• It’s is like a sports team. The big boys are rooting for it. I’m talking about Cisco, Juniper, ISPs, Google, et alia. They want to see it win, and they’ll pay to make it happen. If you know IPv6, you can be on the receiving end of some of those payments.
  • The confusion and complexity around IPv6 has made experts that much more valuable to companies who have already invested in IPv6 infrastructure.
  • If you know IPv4, IPv6 isn’t that hard to learn once you realize that it’s a distinct protocol and not a new version of IPv4.

For further IPv6 learning, check out my Pluralsight courses:

Troubleshooting IPv6 at the desktop:

Practical Networking

Configuring and troubleshooting IPv6 on Cisco routers:

Basic Networking for CCNP Routing and Switching 300-101 ROUTE
Troubleshooting Cisco Networks: IPv6 Routing Protocols for CCNP R&S 300-135 TSHOOT

Building Windows Server with Puppet and Chocolatey

Forget using scripts and group policies to configure a new Windows Server machine. Using Chocolatey and Puppet, you can do it faster & easier than ever (and it’s more fun too). This is especially true if you’re using a Server Core installation and don’t have a GUI to help you along. Oh, and if you don’t know Puppet, you really should watch my course Puppet Fundamentals for System Administrators on Pluralsight 🙂

Assign IP address using PowerShell:

$ New-NetIPAddress –InterfaceAlias "Ethernet" –IPAddress "192.168.51.29" –PrefixLength 24 -DefaultGateway 192.168.51.8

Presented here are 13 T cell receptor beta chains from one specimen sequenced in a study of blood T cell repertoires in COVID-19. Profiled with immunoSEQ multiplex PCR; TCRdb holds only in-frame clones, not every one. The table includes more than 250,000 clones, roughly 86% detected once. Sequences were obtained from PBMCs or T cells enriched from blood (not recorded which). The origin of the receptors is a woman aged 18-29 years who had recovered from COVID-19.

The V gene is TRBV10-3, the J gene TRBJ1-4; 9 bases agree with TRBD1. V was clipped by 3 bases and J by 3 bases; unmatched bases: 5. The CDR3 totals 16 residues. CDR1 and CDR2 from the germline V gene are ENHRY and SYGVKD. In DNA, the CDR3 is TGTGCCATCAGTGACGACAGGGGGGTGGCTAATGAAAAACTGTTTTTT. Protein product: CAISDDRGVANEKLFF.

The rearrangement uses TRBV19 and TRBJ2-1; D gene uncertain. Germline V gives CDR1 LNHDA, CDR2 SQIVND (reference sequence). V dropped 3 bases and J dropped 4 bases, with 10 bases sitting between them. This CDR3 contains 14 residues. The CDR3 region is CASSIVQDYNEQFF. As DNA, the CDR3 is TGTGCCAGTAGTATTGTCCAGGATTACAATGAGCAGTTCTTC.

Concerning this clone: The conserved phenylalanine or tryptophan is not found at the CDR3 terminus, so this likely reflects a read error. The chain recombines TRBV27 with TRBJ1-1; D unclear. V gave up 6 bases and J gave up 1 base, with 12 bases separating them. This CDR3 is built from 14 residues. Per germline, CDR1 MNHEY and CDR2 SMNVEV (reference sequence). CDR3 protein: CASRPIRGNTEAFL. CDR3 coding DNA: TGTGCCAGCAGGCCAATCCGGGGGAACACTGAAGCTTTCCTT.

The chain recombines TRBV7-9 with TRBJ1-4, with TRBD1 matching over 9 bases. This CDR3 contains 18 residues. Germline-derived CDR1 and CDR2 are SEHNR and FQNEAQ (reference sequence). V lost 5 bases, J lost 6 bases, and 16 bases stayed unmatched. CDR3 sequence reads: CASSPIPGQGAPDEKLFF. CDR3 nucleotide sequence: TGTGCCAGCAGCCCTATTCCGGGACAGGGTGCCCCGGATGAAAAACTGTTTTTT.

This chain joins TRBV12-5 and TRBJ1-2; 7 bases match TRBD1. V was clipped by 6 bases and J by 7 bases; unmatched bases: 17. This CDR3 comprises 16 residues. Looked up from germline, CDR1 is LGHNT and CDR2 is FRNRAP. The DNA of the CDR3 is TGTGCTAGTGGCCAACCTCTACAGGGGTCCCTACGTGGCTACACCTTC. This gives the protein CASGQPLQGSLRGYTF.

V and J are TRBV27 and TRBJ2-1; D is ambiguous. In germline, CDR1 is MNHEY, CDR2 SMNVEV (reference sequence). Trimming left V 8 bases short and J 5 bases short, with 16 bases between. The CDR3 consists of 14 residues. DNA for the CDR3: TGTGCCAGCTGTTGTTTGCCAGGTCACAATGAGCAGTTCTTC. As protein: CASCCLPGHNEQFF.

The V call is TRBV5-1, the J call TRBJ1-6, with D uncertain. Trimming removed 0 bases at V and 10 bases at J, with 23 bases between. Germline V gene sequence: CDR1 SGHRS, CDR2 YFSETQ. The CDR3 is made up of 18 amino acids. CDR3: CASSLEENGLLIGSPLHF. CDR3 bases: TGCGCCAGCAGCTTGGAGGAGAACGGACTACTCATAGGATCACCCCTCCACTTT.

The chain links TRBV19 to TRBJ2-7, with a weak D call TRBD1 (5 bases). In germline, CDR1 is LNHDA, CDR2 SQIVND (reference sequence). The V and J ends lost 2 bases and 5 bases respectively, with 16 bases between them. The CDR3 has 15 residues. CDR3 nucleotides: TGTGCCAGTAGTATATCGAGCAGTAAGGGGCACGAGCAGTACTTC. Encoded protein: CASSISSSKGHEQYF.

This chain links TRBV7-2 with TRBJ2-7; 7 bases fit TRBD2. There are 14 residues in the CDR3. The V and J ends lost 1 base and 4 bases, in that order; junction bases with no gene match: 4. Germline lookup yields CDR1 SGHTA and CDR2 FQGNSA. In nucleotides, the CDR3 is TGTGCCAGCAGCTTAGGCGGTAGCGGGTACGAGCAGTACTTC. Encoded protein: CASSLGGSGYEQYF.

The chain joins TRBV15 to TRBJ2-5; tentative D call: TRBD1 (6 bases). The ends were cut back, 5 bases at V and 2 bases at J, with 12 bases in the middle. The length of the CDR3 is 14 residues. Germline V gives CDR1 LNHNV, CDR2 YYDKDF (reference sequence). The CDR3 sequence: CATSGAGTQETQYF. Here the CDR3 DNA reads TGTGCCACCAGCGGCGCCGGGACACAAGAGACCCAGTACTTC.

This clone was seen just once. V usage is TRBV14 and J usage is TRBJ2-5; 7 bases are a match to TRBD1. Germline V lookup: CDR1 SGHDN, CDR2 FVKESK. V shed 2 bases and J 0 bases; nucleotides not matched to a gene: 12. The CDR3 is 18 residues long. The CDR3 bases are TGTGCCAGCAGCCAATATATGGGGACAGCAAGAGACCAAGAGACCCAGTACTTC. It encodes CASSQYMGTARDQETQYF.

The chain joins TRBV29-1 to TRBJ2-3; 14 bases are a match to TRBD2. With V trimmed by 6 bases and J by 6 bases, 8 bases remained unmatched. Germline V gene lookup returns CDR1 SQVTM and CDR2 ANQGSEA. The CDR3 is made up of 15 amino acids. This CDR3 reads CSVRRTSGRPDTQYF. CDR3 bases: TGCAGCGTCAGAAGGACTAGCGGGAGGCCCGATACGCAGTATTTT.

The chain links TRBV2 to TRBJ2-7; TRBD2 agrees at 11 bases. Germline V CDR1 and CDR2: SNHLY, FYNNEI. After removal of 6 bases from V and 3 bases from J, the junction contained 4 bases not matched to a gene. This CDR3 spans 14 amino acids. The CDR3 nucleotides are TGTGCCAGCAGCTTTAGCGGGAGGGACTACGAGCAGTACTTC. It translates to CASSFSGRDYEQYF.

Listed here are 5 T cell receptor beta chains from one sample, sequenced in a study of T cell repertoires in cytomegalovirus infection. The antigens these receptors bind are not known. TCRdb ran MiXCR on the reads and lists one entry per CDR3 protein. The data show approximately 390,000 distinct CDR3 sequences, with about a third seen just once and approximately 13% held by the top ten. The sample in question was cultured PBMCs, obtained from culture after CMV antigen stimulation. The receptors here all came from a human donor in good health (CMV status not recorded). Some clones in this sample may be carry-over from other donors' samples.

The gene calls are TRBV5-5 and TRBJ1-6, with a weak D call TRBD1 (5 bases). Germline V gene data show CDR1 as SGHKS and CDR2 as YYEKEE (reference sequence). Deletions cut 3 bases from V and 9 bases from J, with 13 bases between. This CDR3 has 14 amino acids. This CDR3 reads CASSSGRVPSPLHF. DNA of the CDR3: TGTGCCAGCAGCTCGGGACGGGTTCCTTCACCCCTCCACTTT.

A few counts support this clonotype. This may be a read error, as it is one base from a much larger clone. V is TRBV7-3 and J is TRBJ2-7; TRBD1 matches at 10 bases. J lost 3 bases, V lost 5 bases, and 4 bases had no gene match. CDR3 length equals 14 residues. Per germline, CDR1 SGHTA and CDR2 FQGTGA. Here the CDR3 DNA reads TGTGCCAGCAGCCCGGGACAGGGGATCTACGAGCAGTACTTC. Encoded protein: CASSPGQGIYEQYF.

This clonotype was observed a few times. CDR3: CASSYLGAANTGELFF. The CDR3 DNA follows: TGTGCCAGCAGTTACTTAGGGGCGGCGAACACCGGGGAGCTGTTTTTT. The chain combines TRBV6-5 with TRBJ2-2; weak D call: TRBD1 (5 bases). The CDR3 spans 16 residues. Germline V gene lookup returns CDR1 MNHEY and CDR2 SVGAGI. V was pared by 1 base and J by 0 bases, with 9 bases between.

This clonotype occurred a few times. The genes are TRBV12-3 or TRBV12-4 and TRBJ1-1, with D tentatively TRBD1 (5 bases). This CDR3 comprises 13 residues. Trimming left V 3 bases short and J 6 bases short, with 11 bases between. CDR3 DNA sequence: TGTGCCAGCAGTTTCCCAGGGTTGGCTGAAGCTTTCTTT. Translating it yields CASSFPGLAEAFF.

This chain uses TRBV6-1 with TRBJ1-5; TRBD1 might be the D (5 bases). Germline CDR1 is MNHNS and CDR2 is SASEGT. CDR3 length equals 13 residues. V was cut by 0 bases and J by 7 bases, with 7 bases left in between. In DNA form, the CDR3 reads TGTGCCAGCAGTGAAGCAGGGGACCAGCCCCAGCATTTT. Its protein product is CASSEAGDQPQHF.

$ Set-DnsClientServerAddress -InterfaceAlias “Ethernet” -ServerAddresses 192.168.50.20, 192.168.50.21

Install Chocolatey:

$ set-executionpolicy unrestricted
$ iex ((new-object net.webclient).DownloadString('https://chocolatey.org/install.ps1'))

Restart PowerShell

Install VMware tools

$ choco install vmware-tools

The server will automatically restart.

Rename server

$ rename-computer -newname newservername

Reboot

restart-computer

Join to domain
add-computer -domain benpiper.com

Reboot again
restart-computer

Install Puppet
choco install puppet

Configure Puppet
Configure c:\programdata\puppetlabs\puppet\etc\puppet.conf

Generate puppet certificate
puppet_interactive

Sign puppet certificate on puppet master
puppet cert sign newservername

Apply appropriate profiles to server. Remember to restart the Puppet master if you change your Hiera configuration.

Run Puppet agent
puppet_interactive

Verify
puppet resource dism
puppet resource package

Citrix Web Interface 5.4: Error occurred while making the requested connection

I recently ran into a bizarre issue with users not being able to launch applications from a very old Citrix Presentation Server 4.0 farm when trying to launch from Citrix Web Interface 5.4. They were getting the eminently unhelpful, “An error occurred while making the requested connection.”

In the web interface application logs, I noticed this:

An error of type IMA with an error ID of 0x80000003 was reported from the Citrix XML Service at address (servername)

And this:

The farm MyFarm has been configured to use launch references, but a launch reference was not received from the Citrix XML Service. Check that the farm supports launch references or disable launch reference requests.

To resolve this, I modified C:\inetpub\wwwroot\Citrix\XenApp\conf\WebInterface.conf on the Web Interface servers and changed the RequireLaunchReference directive as follows:
RequireLaunchReference=Off
(It was set to On)

And it worked. Supposedly, that directive must be set to Off when using Web Interface 5.4 with PS 4.0. But, I’ve been running for years with it set to On and it worked fine until recently. Another Citrix mystery.

Want more Citrix tips and tricks? Watch my course Citrix NetScaler 10: Design and Deployment!